Last week, I was working with a client to finalize the details of their new content strategy. We’d made a lot of progress: thoroughly developed their target personas (a process they’d never done for themselves before), researched and articulated those personas’ buy cycle stages, identified which content platforms would fulfill the values of those personas as they moved through the buy cycle, created a plan for strategic messaging for the quarter, and developed a regular cadence and workflow for developing content at a clip that would fulfill the SEO strategy we’d put in place earlier in the month. We’d already worked through the cultural shifts that would need to happen at the agency in order for the team to reliably adopt this content program. We were ready to roll. All we had left to do was determine the plan to disseminate this content to their email list.
Heh, “all we had left to do”…
Turns out, the content promotion plan was the biggest sticking point of all.
The problem? I was recommending a more aggressive outbound email strategy than the agency was expecting. Specifically, given the volume of content prescribed by the new strategy, I recommended they email various segments of their marketing list about three times per month to promote the content. This agency had previously been sending out about one email every six weeks.
Their concerns were twofold. Initially, they weren’t convinced they had the internal expertise to design and deploy three emails per month – an issue that we easily addressed with the new automation platform we were helping them adopt.
But the primary hesitancy with the plan was that the agency didn’t value their own marketing enough to stomach the promotion it deserves. The real issue was they were afraid that if they promoted their own content, they’d look like spammers.
Being respectful is one thing. Letting fear drive your marketing strategy is another.
I understood where they were coming from. It’s actually a pretty common objection. But as I explained to them and to many other clients, marketers have a tendency to consider their own marketing spam. And it’s time to stop.
The clients we work with are arguably the most brilliant marketing minds in the world. They’re tightly positioned, seasoned experts who know more about their clients’ industries than their clients do. And therefore, they’ve got real education to share. It’s not an overstatement to suggest that as a thought leader in your area of focus, you owe it to your professional community to share that education regularly. Spam, on the other hand, distinguishes itself by being manipulative, if not cynical, and certainly isn’t concerned with bringing valuable insight to the masses.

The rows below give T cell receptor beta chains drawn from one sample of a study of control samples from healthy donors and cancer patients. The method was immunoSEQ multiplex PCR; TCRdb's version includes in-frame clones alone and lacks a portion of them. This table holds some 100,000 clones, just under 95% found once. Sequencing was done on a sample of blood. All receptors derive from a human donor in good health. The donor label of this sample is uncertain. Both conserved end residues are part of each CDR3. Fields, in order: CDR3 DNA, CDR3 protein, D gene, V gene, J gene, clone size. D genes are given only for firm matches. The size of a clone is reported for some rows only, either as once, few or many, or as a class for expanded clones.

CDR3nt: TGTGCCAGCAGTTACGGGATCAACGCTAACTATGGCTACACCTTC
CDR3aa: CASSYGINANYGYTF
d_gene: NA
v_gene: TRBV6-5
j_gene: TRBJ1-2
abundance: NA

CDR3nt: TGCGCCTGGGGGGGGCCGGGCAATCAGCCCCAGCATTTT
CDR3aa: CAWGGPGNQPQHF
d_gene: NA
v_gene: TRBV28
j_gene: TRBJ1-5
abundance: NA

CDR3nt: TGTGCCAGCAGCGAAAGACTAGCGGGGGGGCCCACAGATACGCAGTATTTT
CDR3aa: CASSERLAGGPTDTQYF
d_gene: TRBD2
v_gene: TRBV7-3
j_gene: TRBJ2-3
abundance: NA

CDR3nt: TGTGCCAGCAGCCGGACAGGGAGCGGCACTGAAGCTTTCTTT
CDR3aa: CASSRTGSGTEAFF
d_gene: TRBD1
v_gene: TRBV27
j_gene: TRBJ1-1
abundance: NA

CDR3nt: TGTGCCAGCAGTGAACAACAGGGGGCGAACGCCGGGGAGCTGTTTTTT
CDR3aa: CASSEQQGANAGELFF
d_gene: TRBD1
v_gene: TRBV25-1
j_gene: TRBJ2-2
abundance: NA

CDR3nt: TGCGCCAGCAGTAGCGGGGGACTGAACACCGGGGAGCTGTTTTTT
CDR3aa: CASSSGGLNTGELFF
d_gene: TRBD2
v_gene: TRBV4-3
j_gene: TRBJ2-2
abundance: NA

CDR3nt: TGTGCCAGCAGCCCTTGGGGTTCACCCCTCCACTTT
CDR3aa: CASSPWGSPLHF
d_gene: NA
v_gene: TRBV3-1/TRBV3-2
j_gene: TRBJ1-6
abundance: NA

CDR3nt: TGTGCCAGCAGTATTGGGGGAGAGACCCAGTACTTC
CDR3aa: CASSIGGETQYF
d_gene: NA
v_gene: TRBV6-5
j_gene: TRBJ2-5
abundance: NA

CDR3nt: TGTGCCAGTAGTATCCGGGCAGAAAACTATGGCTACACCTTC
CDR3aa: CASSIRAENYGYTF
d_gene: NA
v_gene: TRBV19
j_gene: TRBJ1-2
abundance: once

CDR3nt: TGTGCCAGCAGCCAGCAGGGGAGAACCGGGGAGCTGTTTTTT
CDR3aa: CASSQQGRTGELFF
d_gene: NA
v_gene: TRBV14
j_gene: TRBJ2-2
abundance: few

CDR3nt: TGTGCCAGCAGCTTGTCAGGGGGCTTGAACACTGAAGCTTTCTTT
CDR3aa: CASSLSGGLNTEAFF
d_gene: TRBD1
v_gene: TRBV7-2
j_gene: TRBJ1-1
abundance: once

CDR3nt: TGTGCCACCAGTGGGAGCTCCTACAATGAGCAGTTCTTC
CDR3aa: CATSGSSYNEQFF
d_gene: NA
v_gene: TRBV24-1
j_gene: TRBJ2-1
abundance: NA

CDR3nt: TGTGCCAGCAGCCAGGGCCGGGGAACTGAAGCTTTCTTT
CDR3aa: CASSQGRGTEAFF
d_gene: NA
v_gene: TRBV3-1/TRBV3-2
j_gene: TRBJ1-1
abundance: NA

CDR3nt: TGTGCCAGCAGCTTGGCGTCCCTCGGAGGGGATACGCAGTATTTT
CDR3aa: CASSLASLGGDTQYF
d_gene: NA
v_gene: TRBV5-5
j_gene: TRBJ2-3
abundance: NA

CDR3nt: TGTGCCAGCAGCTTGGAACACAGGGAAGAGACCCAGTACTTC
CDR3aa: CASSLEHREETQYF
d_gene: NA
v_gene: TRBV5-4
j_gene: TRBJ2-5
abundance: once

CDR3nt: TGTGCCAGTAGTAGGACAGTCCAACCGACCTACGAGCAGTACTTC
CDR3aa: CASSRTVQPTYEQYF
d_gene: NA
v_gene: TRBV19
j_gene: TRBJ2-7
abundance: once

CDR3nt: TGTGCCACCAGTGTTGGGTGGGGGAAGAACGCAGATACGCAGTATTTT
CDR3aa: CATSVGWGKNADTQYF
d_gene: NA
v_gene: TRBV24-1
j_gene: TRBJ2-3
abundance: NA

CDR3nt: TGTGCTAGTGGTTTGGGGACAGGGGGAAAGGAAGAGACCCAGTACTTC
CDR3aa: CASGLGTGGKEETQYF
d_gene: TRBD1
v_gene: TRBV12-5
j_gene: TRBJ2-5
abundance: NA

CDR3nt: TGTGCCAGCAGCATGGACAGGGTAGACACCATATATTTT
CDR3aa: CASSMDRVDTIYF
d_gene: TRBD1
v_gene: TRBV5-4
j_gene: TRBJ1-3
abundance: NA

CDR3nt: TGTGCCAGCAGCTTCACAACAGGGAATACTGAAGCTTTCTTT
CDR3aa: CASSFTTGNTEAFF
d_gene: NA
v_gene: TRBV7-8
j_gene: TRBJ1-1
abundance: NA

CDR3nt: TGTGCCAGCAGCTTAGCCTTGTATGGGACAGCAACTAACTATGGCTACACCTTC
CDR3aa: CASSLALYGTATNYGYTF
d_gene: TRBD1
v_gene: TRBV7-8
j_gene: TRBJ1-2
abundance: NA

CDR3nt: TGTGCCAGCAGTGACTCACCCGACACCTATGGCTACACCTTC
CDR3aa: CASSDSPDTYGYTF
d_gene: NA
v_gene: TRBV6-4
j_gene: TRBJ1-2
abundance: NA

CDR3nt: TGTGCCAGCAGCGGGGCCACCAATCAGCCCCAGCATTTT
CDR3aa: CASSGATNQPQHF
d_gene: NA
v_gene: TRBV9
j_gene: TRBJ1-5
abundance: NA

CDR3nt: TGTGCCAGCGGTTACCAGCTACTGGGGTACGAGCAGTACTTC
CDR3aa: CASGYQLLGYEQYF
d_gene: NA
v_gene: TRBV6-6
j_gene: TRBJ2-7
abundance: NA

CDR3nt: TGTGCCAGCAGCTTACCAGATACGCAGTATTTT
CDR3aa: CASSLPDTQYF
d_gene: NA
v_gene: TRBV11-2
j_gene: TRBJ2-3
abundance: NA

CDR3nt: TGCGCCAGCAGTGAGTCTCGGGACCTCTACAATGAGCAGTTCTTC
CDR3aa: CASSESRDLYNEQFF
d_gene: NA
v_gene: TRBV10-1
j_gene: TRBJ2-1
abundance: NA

Allowing your misunderstanding of the value of your own marketing to drive your promotional plan is a disservice to your agency’s lead development strategy. Our research tells us this is true. The agencies we’ve seen regularly generate quality opportunity through their digital marketing are emailing their lists three or four times per month, minimum. It’s been that way for years now.
When you’re consistently creating content that focuses on the intersection of your prospect’s pain points and the expertise you provide to alleviate those pain points, your “marketing emails” become master classes for your readers.
If you’re getting this right, the people on your email list are going to value and look forward to your regular emails because they’re learning from you. You’re making them better at their jobs.
Sure, it’s no secret that you want these people to associate your thinking with your brand, and you’re hopeful that the content hits them at a time when they realize they could use a firm like yours to help them through their own brand problems. But just because that motive is visible doesn’t mean the content you’re producing isn’t valuable.
Your marketing emails aren’t as invasive as you think they are. It’s time to get over the fear and own the role of the thought leader your expertise has led you to become.